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The story of Gibb of Galston

The Gibb family has farmed the land at Threepwood, since 1935. James Gibb (Jimmy) has been farming all his life, learning alongside, and taking over from, his father James Gibb senior.

Diversification

From the early 1970’s to ’87 Threepwood was an intensive dairy farm with 145 cows.
Forward thinker Jimmy, didn’t believe that intensive methods were the future for his business. The soil quality was being depleted and the quality of produce was being compromised. A believer in traditional farming practices, Jimmy set out to improve soil structure and fertility by means of crop rotation. The outcome being grass and crops less reliant on purchased fertilizer.

During this time, the economics of traditional farming was not viable. Jimmy had to look at ways to diversify in order to provide additional income to sustain the traditional farming methods.

Establishing Gibb of Galston

By looking at the resources to hand: home grown grain, straw, hay and farm equipment, Jimmy hit on the idea of creating an animal feed trade. ‘Gibb of Galston’ was established as the brand name for James Gibb Animal Feeds Ltd. Today, this business is successfully managed by Jimmy’s son, William.

Resting the soil

By the late 1980’s the animal feeds business was well established. Jimmy decided to stop dairy farming and concentrate on sheep and beef farming. A flock of North County Cheviot ewes was established. This move rested the soil and gave the grass and clover a chance to flourish.

The turn of the century!

In 1999, Jimmy became involved in the Countryside Premium Scheme. This initiative led to:

  • the creation and establishment of new hedgerows on the farm
  • fencing along some of the banks of Burn Anne, to encourage a natural water margin biodiversity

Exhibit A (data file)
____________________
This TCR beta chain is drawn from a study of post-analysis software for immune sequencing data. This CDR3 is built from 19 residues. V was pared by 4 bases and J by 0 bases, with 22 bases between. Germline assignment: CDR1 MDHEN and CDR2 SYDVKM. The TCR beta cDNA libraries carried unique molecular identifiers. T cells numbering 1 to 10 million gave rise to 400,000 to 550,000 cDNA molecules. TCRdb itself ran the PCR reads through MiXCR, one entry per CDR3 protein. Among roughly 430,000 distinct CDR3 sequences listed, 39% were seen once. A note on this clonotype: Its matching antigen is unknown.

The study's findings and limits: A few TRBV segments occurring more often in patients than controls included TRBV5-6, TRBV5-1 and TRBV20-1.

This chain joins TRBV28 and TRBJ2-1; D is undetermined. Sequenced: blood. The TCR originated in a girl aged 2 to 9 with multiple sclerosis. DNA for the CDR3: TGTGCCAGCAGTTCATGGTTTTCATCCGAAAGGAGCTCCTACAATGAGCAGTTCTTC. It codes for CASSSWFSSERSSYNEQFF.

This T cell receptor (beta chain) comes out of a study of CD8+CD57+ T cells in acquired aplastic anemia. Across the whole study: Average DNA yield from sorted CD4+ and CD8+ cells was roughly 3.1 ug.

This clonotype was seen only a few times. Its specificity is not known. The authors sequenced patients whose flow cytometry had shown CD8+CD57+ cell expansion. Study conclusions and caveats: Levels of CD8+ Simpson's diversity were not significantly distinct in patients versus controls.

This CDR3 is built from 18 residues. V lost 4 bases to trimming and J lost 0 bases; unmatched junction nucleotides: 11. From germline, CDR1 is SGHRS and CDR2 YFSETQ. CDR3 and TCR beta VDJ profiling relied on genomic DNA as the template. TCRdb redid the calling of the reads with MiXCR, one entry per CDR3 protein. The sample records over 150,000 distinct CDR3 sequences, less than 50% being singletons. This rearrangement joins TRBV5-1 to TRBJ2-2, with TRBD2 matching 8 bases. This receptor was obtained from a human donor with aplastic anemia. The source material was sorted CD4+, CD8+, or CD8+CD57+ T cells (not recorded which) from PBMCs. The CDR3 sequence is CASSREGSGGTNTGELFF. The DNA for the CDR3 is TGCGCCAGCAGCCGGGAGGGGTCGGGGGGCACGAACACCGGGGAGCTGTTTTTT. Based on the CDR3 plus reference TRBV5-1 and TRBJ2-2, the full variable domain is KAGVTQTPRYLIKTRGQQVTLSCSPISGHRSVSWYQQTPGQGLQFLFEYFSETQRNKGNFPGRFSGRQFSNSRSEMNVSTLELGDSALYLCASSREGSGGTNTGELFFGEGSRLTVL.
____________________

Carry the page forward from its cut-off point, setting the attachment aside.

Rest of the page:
• construction of a wildlife pond and wetland area
  • hay and silage fields uncut until mid July, to allow ground nesting birds to nest and rear their young undisturbed
  • the establishment of a 2 acre plot of rough grazing below Target Wood, allowing wild plants to flourish during spring and summer, and late grazing encouraging self seeding.

Loving the land

Encouraging wildlife

In 2004 Jimmy entered into the Rural Stewardship Scheme, which led to more hedge planting (a staggering 2600m), the fencing off of ditches and the building of a bigger wildlife pond. The scheme led to the creation of wildlife corridors, or animal highways, to ensure that animals can travel throughout the farm whilst being sheltered in their natural habitat.

Planting trees

In 2005 a, Forestry Commission, funded scheme resulted in tree planting and public access. Around 9000 indigenous trees have been planted up the west side of Burn Anne, Target Wood and other areas. Over 3.5km of public footpath has been opened which leads you along Burn Anne, up to Target Wood and down the west of Threepwood.

Slow food

In 2008, Jimmy purchased neighbouring Middlethird Farm, creating a farming operation totaling 425 acres. The land is stocked with cattle and sheep supplying good quality slow growing beef and lamb. Running on a low input system relying on clover to supplement the grass, this creates natural growing grass, kale and silage for winter feeding. This also reduces the reliance on man-made fertilisers and purchased feeds.

In 2018, the cattle were sold in a bid to reduce carbon footprint and alleviate the environmental damage and expense of using heavy machinery. Jimmy now focuses on sheep farming which has lower input, fuel and machinery costs, and a less detrimental effect on the soil. The environmentally friendly practices result in quality wool, which sells all over the world, and succulent and flavourful Ayrshire lamb.

Reclaim, reuse and recycle

Jimmy has an inherent love of the land and is a keen gardener. A true Scot, he hates waste and has always practiced recycling and reclamation. His entrepreneurial spirit has seen him combine these interests, with the result of the creation of another company, Gibb of Galston Timber, Architectural Salvage and Stone (TASS), selling natural and reclaimed landscaping materials and timber from the on site sawmill. You’re welcome to enjoy the gardens at Threepwood Farm, constructed using reclaimed materials that others have discarded. 

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